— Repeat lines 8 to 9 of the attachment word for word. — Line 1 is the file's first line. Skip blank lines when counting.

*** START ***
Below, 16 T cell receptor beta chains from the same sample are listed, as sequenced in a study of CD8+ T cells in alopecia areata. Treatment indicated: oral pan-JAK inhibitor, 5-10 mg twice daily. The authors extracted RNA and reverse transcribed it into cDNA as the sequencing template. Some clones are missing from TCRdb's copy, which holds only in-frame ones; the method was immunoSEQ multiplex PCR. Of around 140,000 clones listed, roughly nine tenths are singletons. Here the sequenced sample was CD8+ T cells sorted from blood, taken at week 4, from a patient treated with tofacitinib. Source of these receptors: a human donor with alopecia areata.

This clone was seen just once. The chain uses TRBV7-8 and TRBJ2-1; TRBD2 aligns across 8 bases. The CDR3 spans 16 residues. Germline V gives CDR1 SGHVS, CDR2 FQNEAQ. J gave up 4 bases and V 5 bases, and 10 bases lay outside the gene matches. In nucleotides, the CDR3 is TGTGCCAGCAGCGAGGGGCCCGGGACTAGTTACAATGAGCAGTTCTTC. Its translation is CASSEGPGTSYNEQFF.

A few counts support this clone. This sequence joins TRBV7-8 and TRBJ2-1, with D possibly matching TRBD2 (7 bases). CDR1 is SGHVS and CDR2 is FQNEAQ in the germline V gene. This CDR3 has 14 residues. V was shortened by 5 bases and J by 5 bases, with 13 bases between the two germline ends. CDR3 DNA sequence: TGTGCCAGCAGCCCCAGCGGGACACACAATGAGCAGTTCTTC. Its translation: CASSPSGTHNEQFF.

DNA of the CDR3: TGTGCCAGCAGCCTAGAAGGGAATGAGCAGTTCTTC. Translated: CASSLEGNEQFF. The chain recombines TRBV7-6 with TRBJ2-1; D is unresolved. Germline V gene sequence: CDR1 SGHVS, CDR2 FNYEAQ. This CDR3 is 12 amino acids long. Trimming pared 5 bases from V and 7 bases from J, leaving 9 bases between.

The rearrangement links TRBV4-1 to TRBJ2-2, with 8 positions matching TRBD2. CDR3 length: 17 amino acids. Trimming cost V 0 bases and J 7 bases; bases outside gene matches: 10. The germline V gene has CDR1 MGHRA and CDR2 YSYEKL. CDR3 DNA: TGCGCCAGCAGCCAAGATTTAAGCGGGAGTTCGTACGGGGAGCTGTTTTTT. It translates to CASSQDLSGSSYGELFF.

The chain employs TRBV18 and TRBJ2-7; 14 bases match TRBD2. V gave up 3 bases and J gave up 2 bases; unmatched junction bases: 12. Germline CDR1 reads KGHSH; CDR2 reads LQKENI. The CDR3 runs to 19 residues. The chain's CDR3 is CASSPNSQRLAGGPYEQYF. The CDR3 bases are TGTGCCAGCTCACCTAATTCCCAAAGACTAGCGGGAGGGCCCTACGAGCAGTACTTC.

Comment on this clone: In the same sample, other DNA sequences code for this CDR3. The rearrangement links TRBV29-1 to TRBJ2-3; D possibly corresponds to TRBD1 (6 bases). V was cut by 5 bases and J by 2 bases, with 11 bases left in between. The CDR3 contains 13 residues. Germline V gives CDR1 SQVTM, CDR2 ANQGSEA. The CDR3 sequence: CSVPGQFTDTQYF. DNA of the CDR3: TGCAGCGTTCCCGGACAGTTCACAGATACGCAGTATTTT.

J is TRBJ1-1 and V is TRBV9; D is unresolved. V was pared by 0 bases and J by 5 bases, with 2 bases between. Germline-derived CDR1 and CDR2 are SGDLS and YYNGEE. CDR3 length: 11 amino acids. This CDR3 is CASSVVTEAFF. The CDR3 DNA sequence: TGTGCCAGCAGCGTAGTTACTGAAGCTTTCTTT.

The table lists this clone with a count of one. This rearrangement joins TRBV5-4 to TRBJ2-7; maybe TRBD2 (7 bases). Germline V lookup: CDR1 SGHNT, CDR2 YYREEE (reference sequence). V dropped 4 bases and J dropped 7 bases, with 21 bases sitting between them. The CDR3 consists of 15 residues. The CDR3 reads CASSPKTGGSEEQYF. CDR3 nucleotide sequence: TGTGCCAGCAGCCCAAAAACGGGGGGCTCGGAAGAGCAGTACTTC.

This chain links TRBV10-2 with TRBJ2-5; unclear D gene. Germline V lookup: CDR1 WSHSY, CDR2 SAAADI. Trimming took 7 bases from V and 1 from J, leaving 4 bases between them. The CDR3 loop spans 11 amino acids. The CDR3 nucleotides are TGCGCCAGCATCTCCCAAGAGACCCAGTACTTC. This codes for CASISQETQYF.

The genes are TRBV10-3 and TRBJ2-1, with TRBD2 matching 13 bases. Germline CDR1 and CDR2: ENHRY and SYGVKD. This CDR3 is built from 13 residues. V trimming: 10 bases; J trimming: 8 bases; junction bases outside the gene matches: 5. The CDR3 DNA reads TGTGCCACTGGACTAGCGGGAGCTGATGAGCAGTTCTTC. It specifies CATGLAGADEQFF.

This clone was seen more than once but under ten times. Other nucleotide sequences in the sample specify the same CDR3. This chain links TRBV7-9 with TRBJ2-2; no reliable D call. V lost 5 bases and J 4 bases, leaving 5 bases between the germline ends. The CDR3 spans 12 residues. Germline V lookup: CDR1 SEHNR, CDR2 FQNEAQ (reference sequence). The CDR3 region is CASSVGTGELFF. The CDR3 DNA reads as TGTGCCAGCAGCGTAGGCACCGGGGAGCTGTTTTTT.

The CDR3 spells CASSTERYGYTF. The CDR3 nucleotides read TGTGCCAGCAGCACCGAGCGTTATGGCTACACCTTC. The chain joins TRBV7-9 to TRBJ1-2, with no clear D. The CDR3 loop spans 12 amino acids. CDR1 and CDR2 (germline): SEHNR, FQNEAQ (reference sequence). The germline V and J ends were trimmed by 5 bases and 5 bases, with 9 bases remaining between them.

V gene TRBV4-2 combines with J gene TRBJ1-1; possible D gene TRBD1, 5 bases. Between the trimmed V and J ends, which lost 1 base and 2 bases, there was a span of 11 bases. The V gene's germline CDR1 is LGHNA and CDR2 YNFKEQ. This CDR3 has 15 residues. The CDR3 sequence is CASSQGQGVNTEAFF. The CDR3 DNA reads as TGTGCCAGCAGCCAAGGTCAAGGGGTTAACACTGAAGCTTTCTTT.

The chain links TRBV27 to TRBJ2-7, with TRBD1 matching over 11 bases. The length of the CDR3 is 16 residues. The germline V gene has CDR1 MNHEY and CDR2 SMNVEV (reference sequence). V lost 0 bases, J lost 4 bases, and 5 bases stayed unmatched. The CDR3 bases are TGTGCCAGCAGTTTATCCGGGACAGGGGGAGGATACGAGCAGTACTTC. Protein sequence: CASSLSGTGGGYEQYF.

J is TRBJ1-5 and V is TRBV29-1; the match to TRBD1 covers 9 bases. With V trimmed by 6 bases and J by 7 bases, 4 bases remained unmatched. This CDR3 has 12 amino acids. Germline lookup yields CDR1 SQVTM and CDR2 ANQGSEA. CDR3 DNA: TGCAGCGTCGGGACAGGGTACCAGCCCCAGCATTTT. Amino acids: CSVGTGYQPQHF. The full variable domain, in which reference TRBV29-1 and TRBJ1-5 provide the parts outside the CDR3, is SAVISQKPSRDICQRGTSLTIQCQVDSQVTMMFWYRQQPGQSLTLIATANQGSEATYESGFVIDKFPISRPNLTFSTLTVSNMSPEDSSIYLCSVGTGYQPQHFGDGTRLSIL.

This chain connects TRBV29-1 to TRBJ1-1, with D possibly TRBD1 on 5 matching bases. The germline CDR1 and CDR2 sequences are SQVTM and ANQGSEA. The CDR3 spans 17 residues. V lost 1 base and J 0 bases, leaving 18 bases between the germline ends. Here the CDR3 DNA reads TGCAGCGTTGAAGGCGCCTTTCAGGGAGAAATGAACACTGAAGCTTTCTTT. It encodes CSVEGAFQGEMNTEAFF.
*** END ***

J is TRBJ1-1 and V is TRBV9; D is unresolved. V was pared by 0 bases and J by 5 bases, with 2 bases between. Germline-derived CDR1 and CDR2 are SGDLS and YYNGEE. CDR3 length: 11 amino acids. This CDR3 is CASSVVTEAFF. The CDR3 DNA sequence: TGTGCCAGCAGCGTAGTTACTGAAGCTTTCTTT.

The table lists this clone with a count of one. This rearrangement joins TRBV5-4 to TRBJ2-7; maybe TRBD2 (7 bases). Germline V lookup: CDR1 SGHNT, CDR2 YYREEE (reference sequence). V dropped 4 bases and J dropped 7 bases, with 21 bases sitting between them. The CDR3 consists of 15 residues. The CDR3 reads CASSPKTGGSEEQYF. CDR3 nucleotide sequence: TGTGCCAGCAGCCCAAAAACGGGGGGCTCGGAAGAGCAGTACTTC.